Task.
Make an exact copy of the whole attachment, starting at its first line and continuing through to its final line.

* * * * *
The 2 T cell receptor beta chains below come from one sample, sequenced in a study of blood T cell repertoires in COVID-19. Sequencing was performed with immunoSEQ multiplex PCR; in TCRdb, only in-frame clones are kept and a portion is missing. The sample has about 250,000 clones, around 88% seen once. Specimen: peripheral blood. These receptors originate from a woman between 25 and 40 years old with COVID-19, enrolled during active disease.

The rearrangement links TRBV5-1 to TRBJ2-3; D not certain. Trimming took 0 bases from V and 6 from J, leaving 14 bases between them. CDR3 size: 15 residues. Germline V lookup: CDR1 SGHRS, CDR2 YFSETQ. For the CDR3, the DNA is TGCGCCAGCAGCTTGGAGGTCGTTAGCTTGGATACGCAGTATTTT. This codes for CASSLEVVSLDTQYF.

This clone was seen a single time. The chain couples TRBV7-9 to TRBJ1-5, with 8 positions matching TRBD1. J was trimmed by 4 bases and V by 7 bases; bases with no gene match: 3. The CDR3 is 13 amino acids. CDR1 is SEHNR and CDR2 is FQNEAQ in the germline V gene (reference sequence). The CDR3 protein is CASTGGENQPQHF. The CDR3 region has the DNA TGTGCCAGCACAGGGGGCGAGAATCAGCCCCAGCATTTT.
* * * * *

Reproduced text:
The 2 T cell receptor beta chains below come from one sample, sequenced in a study of blood T cell repertoires in COVID-19. Sequencing was performed with immunoSEQ multiplex PCR; in TCRdb, only in-frame clones are kept and a portion is missing. The sample has about 250,000 clones, around 88% seen once. Specimen: peripheral blood. These receptors originate from a woman between 25 and 40 years old with COVID-19, enrolled during active disease.

The rearrangement links TRBV5-1 to TRBJ2-3; D not certain. Trimming took 0 bases from V and 6 from J, leaving 14 bases between them. CDR3 size: 15 residues. Germline V lookup: CDR1 SGHRS, CDR2 YFSETQ. For the CDR3, the DNA is TGCGCCAGCAGCTTGGAGGTCGTTAGCTTGGATACGCAGTATTTT. This codes for CASSLEVVSLDTQYF.

This clone was seen a single time. The chain couples TRBV7-9 to TRBJ1-5, with 8 positions matching TRBD1. J was trimmed by 4 bases and V by 7 bases; bases with no gene match: 3. The CDR3 is 13 amino acids. CDR1 is SEHNR and CDR2 is FQNEAQ in the germline V gene (reference sequence). The CDR3 protein is CASTGGENQPQHF. The CDR3 region has the DNA TGTGCCAGCACAGGGGGCGAGAATCAGCCCCAGCATTTT.